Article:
8. I also had speech slurring before I went gluten-free. It got to the point where I couldn't even read a book to my kids. This symptom showed up when I was already sure that gluten was the problem, but I was waiting for test results to see if it was classic celiac or not. Now that I'm gluten-free, I don't get that symptom unless I'm glutened really badly. Which is all kinds of fun to explain when someone calls in the middle of the afternoon and it sounds like I've been sitting around drinking margaritas since lunch, especially when you're trying to explain why gluten makes your speech slur while you have gluten brain fog. Ugh.. I had a very hard time walking for a couple of years before I found the gluten connection to my pain. I haven't had the money to go to doctors to figure out exactly what may have been happening. I was having lingering problems up until last year when I finally started taking magnesium and the pain went away. From what I read on magnesium deficiency, it can cause muscle spasms and headaches among other things. AND they also say that malabsorption disorders "such as celiac disease" can cause magnesium deficiency. I also came across some information that sodas pull the magnesium from your body too. So with a combination of taking magnesium and cutting way back on sodas, I rarely have a problem. So for my issues, I believe I was experiencing a simple magnesium deficiency secondary to the malabsorption, not a more complex issue like gluten ataxia. I really think that the assumption that only classic celiac is autoimmune may be a dangerous one to your health if you're considering going gluten-light rather than gluten free. I believe that the type of celiac those of us with negative or borderline tests, but with neuro, mood or supersensitive reactions will eventually prove to be just another form of autoimmune response to gluten. Just remember that 20 years ago most of the "classic celiacs" on this board were told it was all in their head too. I think at some point they will identify different types of celiac just like they have different types of diabetes. We're just lucky enough to have put the connections together before that happens. Nancy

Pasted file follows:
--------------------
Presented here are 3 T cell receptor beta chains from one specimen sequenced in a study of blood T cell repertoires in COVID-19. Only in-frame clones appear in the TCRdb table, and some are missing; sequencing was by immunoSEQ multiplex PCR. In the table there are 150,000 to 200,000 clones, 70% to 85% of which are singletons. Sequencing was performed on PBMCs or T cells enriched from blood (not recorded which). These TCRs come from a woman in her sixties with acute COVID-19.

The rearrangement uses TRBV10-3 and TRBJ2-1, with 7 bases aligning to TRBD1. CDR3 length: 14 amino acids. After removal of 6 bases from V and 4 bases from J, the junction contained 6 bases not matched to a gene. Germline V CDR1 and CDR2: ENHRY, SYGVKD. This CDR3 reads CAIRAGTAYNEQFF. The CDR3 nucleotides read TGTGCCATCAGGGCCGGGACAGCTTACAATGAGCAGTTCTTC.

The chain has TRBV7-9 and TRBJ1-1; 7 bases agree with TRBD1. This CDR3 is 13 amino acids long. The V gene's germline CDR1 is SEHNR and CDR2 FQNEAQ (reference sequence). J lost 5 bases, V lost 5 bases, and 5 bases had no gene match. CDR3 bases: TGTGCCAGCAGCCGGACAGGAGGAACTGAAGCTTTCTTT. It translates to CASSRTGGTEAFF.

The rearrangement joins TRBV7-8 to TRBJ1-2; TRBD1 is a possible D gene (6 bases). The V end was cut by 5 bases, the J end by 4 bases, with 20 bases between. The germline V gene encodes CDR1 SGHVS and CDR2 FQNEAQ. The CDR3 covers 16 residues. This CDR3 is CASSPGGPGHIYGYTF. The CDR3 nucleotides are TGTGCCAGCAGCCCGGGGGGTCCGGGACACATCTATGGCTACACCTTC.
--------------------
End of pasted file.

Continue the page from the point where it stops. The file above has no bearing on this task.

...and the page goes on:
9. I usually know if I've been glutened within 15 or 20 minutes too. I'm glad I saw this thread because I had been thinking about trying Wendy's. I'll stick to the butter, chives and sour cream. I'll keep it away from my dog though.. I had a dog when I was little that ate a whole chocolate Santa that was wrapped in tinfoil, with a $5 bill wrapped around it with a rubber band and wrapped in Christmas paper. There was nothing left but the bow. Nancy
  10. I found this article about eczema, which I've thought might sound like my hand reaction. http://www.eczema-ltd.com/rashes.php They mention allergens (including wheat) being a trigger. It's possible that they just haven't put 2 and 2 together yet to specifically connect some types of eczema with celiac like they have with DH.
  11. Almost the same thing happens to my hands. Just the backs of my hands including my lower knuckles but not my fingers or thumb. The skin gets all dry and kind of lizardy or something.. And the skin on my knuckles splits (the little cuts). It's reddish and hurts like hell, but I don't remember it being itchy. Mine doesn't flake off. The first time I ever got this was after I went gluten-free and I had some wheat based vodka. My skin split for the first several days, then started getting better, but it took three weeks for my hands to look normal. It took a few more run-in's with wheat based vodka (because most people can tolerate it fine) before I really was convinced it was the vodka and not some other type of reaction not related to gluten. It always happened within 15 minutes of drinking the vodka and you could sit there and watch it happen. Now when we go out I get either potato vodka or Ciroc vodka (made from grapes). The funny thing is that I don't get glutened otherwise. But myhands feel like they're on fire for a week so it's not worth it at all. Ever since the first time I got this reaction, it has become on of the symptoms I get when I get glutened normally too. I hadn't thought of whether it was a topical reaction though. Maybe? I always thought that it had to be an ingested reaction, but next time it happens I'll have to see if it's something that might have been more likely to have just gotten ON my skin rather than ingested. Hmmm... Interesting.. Hey, at least now we know there's more than one of us.. Nancy